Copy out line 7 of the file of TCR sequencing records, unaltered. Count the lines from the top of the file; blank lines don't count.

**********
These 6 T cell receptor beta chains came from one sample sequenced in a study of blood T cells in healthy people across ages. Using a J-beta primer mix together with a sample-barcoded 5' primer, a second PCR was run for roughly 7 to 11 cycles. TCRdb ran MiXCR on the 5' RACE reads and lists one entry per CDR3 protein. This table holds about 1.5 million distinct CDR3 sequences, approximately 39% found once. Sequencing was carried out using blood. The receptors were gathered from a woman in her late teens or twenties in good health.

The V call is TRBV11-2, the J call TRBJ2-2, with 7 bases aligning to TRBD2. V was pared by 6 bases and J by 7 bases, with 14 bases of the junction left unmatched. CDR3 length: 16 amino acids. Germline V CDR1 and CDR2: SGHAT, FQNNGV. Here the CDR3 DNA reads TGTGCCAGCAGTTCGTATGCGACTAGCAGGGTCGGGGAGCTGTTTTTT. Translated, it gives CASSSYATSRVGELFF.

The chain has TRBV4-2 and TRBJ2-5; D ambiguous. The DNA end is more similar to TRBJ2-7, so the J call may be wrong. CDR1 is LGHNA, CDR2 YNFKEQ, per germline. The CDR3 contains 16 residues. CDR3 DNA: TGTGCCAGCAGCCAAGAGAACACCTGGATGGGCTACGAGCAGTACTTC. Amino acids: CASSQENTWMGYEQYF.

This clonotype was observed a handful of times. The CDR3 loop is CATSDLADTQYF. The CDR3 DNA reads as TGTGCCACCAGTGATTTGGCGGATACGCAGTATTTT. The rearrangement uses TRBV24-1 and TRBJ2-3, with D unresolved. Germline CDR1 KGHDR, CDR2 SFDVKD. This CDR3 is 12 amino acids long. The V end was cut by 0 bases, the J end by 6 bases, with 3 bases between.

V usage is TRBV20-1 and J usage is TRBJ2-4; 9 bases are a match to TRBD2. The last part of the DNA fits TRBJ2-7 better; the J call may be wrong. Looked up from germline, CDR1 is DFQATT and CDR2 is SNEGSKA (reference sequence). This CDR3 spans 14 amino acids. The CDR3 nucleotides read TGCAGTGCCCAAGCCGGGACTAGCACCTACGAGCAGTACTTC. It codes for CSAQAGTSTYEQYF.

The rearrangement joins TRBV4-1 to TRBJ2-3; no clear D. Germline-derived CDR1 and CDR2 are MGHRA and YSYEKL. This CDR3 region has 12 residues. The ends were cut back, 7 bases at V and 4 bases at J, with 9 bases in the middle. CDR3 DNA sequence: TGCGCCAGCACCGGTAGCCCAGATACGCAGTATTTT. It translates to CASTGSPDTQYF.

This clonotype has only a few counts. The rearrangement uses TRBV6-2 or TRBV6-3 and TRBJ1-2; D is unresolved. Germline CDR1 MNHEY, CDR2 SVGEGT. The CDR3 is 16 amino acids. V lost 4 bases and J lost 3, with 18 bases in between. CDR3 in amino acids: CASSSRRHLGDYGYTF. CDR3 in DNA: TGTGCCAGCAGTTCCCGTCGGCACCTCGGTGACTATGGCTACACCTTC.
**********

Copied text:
This clonotype has only a few counts. The rearrangement uses TRBV6-2 or TRBV6-3 and TRBJ1-2; D is unresolved. Germline CDR1 MNHEY, CDR2 SVGEGT. The CDR3 is 16 amino acids. V lost 4 bases and J lost 3, with 18 bases in between. CDR3 in amino acids: CASSSRRHLGDYGYTF. CDR3 in DNA: TGTGCCAGCAGTTCCCGTCGGCACCTCGGTGACTATGGCTACACCTTC.